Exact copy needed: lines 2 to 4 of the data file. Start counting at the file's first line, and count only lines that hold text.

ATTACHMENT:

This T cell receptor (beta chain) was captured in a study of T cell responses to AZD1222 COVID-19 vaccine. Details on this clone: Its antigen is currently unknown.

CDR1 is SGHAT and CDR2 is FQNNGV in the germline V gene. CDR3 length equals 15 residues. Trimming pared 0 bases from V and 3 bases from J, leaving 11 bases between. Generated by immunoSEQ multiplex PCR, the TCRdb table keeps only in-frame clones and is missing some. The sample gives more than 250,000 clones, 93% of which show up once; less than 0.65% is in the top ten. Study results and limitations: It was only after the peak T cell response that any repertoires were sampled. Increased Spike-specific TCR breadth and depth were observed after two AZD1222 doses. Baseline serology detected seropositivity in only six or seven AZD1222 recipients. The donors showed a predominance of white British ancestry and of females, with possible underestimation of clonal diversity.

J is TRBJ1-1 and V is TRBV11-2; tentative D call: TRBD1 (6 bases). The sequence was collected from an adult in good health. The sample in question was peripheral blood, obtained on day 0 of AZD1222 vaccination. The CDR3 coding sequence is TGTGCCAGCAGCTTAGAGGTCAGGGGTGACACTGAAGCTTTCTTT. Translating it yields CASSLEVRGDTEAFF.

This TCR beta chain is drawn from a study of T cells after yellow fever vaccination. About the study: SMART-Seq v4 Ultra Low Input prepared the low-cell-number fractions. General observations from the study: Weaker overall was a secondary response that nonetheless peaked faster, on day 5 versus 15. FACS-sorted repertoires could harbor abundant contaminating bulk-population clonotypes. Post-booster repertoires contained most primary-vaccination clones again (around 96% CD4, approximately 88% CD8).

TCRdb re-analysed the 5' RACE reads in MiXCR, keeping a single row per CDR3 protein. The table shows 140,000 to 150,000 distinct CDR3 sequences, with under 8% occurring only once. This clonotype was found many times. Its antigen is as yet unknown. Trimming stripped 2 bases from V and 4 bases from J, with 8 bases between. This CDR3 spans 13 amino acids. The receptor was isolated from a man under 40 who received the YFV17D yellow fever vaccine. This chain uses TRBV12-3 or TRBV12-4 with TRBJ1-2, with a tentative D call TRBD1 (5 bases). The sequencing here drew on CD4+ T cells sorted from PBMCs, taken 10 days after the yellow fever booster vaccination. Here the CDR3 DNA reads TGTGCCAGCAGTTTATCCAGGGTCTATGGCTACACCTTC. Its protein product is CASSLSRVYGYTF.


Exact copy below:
CDR1 is SGHAT and CDR2 is FQNNGV in the germline V gene. CDR3 length equals 15 residues. Trimming pared 0 bases from V and 3 bases from J, leaving 11 bases between. Generated by immunoSEQ multiplex PCR, the TCRdb table keeps only in-frame clones and is missing some. The sample gives more than 250,000 clones, 93% of which show up once; less than 0.65% is in the top ten. Study results and limitations: It was only after the peak T cell response that any repertoires were sampled. Increased Spike-specific TCR breadth and depth were observed after two AZD1222 doses. Baseline serology detected seropositivity in only six or seven AZD1222 recipients. The donors showed a predominance of white British ancestry and of females, with possible underestimation of clonal diversity.

J is TRBJ1-1 and V is TRBV11-2; tentative D call: TRBD1 (6 bases). The sequence was collected from an adult in good health. The sample in question was peripheral blood, obtained on day 0 of AZD1222 vaccination. The CDR3 coding sequence is TGTGCCAGCAGCTTAGAGGTCAGGGGTGACACTGAAGCTTTCTTT. Translating it yields CASSLEVRGDTEAFF.

This TCR beta chain is drawn from a study of T cells after yellow fever vaccination. About the study: SMART-Seq v4 Ultra Low Input prepared the low-cell-number fractions. General observations from the study: Weaker overall was a secondary response that nonetheless peaked faster, on day 5 versus 15. FACS-sorted repertoires could harbor abundant contaminating bulk-population clonotypes. Post-booster repertoires contained most primary-vaccination clones again (around 96% CD4, approximately 88% CD8).